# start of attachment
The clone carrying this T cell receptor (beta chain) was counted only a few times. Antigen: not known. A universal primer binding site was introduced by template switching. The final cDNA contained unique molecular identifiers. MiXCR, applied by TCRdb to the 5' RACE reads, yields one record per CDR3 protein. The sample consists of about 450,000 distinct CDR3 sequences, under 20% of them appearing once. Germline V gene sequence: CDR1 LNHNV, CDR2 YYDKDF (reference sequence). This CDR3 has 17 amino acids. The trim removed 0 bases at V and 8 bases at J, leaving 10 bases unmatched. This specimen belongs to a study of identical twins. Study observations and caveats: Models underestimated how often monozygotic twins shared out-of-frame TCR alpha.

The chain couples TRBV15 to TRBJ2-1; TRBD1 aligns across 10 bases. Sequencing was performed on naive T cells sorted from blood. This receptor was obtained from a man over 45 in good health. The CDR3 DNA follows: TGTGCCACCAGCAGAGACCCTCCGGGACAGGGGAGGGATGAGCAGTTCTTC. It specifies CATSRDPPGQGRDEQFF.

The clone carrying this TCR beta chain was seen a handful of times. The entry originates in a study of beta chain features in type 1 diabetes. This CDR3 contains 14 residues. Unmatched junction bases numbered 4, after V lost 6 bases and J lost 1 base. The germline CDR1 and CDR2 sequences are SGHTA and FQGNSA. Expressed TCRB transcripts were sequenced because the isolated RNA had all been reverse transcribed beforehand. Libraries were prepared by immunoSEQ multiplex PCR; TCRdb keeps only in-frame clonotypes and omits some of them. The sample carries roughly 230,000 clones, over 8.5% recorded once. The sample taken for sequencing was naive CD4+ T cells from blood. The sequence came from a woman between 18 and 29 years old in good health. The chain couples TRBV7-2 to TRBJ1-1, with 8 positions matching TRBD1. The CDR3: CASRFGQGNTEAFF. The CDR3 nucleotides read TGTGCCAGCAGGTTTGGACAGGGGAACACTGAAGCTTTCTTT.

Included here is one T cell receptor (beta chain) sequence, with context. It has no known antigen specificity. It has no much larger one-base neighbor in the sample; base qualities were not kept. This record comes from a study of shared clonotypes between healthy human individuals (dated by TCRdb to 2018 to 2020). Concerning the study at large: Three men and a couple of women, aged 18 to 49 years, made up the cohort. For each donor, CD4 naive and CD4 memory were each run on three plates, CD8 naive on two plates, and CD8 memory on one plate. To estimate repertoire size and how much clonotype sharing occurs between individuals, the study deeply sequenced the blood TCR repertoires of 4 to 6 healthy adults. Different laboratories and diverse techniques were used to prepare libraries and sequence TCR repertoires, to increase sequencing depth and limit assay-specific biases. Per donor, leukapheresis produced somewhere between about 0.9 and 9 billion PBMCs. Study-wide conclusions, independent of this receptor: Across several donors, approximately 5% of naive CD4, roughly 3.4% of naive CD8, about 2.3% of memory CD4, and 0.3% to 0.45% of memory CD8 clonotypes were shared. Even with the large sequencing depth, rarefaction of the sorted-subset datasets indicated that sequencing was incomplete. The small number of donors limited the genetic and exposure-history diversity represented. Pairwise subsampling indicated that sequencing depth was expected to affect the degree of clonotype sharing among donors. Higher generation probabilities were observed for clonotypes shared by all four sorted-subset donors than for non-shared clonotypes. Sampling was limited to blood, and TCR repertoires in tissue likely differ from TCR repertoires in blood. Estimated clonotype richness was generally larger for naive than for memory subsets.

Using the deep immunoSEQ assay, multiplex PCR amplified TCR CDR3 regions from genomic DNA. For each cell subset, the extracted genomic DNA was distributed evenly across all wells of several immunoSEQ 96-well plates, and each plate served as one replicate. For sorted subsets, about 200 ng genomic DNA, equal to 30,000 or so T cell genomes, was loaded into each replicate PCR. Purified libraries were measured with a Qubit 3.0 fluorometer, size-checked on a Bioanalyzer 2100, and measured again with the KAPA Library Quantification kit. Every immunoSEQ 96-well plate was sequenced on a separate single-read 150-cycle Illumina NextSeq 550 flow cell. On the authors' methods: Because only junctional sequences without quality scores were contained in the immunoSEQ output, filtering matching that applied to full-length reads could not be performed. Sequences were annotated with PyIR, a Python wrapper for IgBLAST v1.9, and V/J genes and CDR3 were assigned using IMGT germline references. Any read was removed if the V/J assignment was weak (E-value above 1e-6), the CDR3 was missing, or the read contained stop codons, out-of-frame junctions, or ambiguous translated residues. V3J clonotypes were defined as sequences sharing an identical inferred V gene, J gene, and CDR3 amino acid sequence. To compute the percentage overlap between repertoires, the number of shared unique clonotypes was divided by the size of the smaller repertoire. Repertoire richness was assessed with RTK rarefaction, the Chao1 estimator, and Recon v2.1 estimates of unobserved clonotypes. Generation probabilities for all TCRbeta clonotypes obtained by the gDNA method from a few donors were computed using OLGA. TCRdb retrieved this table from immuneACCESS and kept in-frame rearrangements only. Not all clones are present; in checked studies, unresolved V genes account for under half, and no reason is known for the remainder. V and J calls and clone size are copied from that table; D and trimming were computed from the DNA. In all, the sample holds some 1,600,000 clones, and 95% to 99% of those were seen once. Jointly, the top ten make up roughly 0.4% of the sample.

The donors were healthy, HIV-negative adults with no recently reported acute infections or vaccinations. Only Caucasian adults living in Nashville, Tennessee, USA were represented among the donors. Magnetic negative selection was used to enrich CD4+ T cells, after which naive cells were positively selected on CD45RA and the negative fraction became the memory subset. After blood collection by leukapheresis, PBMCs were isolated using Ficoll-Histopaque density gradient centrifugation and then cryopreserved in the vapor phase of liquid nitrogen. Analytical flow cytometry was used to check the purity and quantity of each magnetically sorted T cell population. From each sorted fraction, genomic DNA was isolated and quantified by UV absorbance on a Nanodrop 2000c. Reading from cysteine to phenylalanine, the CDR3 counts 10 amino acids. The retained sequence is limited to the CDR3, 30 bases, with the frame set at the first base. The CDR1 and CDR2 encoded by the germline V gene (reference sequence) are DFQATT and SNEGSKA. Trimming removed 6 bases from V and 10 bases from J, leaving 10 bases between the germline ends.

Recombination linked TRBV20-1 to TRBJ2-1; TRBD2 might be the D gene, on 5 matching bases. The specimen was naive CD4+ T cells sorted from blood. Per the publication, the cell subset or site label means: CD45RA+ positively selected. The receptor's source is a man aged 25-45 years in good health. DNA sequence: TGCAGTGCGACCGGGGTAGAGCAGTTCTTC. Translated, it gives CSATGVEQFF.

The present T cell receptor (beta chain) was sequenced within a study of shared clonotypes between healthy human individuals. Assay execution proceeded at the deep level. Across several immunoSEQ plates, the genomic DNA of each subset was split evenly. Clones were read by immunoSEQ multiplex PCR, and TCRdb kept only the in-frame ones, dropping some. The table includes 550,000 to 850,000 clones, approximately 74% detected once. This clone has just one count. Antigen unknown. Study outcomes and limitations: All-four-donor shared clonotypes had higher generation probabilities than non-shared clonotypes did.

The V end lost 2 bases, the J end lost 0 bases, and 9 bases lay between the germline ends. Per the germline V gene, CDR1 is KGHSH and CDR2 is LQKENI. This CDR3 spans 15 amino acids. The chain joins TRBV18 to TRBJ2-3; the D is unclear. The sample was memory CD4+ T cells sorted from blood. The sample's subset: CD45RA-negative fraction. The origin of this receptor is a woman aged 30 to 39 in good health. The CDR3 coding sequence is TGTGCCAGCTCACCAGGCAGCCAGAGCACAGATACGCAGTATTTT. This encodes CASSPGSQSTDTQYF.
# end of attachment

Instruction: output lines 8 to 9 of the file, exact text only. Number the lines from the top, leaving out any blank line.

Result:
The present T cell receptor (beta chain) was sequenced within a study of shared clonotypes between healthy human individuals. Assay execution proceeded at the deep level. Across several immunoSEQ plates, the genomic DNA of each subset was split evenly. Clones were read by immunoSEQ multiplex PCR, and TCRdb kept only the in-frame ones, dropping some. The table includes 550,000 to 850,000 clones, approximately 74% detected once. This clone has just one count. Antigen unknown. Study outcomes and limitations: All-four-donor shared clonotypes had higher generation probabilities than non-shared clonotypes did.

The V end lost 2 bases, the J end lost 0 bases, and 9 bases lay between the germline ends. Per the germline V gene, CDR1 is KGHSH and CDR2 is LQKENI. This CDR3 spans 15 amino acids. The chain joins TRBV18 to TRBJ2-3; the D is unclear. The sample was memory CD4+ T cells sorted from blood. The sample's subset: CD45RA-negative fraction. The origin of this receptor is a woman aged 30 to 39 in good health. The CDR3 coding sequence is TGTGCCAGCTCACCAGGCAGCCAGAGCACAGATACGCAGTATTTT. This encodes CASSPGSQSTDTQYF.